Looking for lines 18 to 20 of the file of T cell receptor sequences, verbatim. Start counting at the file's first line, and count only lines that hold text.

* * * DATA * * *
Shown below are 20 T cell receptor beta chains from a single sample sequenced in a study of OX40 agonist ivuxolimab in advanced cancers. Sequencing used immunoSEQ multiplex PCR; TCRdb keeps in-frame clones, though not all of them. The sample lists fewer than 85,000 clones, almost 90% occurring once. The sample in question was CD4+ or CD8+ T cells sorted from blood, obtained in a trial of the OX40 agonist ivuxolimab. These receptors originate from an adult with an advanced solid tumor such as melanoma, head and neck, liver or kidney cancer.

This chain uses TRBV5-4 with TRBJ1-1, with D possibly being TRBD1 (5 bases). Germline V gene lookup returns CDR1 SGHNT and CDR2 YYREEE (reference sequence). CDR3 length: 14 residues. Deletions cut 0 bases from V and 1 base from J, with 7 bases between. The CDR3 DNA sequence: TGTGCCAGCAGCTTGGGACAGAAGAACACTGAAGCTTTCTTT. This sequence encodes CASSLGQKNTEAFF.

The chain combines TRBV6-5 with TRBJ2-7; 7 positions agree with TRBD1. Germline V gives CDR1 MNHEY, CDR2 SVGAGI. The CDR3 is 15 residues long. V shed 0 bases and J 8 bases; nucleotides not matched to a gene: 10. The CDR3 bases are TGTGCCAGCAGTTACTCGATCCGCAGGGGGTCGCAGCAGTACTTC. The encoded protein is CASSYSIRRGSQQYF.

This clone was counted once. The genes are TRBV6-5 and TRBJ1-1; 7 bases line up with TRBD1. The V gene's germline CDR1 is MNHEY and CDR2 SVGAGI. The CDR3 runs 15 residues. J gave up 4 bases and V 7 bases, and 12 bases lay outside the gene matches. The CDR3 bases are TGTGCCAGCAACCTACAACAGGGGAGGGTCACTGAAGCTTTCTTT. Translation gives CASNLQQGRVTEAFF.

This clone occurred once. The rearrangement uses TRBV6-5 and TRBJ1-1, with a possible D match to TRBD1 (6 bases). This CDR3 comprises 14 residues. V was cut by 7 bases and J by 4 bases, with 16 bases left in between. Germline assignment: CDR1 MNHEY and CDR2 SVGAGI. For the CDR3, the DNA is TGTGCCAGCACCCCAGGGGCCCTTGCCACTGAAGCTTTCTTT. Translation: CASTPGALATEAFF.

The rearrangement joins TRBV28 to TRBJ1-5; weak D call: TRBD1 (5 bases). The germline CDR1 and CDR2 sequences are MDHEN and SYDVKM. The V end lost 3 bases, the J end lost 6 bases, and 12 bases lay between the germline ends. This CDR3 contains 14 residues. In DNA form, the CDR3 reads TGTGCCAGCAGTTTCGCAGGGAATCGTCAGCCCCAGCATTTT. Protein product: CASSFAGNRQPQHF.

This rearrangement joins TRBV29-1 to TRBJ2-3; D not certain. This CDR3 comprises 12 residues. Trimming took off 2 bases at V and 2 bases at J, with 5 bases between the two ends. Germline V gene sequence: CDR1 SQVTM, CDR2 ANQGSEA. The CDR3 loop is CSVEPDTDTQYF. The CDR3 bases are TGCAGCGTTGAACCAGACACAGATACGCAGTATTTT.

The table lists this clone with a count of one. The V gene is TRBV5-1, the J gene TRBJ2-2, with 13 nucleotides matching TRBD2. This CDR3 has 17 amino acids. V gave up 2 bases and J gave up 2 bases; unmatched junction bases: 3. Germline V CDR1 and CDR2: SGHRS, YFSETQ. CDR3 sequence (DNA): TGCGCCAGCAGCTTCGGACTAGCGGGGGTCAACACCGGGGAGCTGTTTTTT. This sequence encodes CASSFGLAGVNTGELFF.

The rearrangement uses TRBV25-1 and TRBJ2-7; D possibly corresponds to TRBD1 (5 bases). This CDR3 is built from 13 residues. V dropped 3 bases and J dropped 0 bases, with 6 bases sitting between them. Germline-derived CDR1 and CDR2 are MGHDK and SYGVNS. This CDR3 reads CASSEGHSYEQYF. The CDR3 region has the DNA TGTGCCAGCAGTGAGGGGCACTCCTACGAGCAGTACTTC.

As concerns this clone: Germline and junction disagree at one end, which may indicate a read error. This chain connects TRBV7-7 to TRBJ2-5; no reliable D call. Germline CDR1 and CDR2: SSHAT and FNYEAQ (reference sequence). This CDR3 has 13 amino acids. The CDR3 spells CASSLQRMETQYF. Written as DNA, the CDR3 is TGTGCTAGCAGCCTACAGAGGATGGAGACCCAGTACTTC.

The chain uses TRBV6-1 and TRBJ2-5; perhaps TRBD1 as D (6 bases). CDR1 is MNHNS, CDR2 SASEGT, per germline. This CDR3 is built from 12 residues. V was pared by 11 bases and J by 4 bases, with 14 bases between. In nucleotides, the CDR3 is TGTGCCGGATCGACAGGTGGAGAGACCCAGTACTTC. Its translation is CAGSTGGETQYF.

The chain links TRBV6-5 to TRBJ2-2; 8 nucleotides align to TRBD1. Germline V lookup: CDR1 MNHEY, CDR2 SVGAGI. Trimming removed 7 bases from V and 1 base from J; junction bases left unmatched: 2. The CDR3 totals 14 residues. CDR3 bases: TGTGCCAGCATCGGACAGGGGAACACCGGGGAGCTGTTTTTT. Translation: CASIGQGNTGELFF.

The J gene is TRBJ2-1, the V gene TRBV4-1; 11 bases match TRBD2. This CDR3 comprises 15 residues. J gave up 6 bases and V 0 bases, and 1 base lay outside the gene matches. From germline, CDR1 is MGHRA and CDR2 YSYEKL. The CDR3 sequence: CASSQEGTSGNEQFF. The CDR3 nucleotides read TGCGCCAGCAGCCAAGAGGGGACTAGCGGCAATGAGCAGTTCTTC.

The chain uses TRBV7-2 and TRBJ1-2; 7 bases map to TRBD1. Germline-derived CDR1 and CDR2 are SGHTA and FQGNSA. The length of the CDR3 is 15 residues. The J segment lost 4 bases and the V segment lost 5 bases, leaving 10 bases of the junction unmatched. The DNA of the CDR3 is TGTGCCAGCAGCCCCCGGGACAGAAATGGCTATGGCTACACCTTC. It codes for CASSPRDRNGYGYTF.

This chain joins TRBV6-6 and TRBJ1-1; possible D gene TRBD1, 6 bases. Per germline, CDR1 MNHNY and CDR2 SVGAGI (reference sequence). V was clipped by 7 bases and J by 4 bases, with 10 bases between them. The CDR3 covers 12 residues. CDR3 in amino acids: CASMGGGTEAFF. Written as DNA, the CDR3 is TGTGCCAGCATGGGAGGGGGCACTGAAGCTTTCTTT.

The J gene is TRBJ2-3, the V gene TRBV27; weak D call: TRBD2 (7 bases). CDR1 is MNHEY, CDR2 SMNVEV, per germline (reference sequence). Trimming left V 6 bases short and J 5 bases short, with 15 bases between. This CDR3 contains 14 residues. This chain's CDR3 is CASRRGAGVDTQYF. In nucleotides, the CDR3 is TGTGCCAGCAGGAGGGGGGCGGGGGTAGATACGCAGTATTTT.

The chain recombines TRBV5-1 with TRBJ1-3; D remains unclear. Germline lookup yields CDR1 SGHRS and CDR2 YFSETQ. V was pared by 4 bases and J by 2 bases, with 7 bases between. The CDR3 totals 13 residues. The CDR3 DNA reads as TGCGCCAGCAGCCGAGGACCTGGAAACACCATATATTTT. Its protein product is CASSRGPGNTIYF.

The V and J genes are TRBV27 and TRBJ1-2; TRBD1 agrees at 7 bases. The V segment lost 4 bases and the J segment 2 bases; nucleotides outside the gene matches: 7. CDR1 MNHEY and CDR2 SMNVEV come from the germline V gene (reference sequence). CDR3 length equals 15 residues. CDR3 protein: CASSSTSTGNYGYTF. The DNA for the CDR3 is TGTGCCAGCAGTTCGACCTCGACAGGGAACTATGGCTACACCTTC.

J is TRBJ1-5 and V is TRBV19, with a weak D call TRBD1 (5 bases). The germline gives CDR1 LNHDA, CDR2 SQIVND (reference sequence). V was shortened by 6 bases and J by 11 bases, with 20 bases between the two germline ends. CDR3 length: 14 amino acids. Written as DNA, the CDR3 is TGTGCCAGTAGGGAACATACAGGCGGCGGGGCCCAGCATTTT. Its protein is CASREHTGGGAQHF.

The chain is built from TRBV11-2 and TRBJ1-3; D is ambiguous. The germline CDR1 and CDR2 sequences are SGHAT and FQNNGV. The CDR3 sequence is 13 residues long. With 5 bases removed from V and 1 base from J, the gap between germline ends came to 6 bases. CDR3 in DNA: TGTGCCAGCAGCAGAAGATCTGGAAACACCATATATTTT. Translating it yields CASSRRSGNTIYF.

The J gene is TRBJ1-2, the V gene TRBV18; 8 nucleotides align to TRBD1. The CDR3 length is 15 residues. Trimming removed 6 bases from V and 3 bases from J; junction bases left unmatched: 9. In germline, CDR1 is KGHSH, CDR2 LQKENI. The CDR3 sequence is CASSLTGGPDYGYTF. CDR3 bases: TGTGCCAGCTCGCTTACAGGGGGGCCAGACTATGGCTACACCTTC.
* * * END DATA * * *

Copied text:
The V and J genes are TRBV27 and TRBJ1-2; TRBD1 agrees at 7 bases. The V segment lost 4 bases and the J segment 2 bases; nucleotides outside the gene matches: 7. CDR1 MNHEY and CDR2 SMNVEV come from the germline V gene (reference sequence). CDR3 length equals 15 residues. CDR3 protein: CASSSTSTGNYGYTF. The DNA for the CDR3 is TGTGCCAGCAGTTCGACCTCGACAGGGAACTATGGCTACACCTTC.

J is TRBJ1-5 and V is TRBV19, with a weak D call TRBD1 (5 bases). The germline gives CDR1 LNHDA, CDR2 SQIVND (reference sequence). V was shortened by 6 bases and J by 11 bases, with 20 bases between the two germline ends. CDR3 length: 14 amino acids. Written as DNA, the CDR3 is TGTGCCAGTAGGGAACATACAGGCGGCGGGGCCCAGCATTTT. Its protein is CASREHTGGGAQHF.

The chain is built from TRBV11-2 and TRBJ1-3; D is ambiguous. The germline CDR1 and CDR2 sequences are SGHAT and FQNNGV. The CDR3 sequence is 13 residues long. With 5 bases removed from V and 1 base from J, the gap between germline ends came to 6 bases. CDR3 in DNA: TGTGCCAGCAGCAGAAGATCTGGAAACACCATATATTTT. Translating it yields CASSRRSGNTIYF.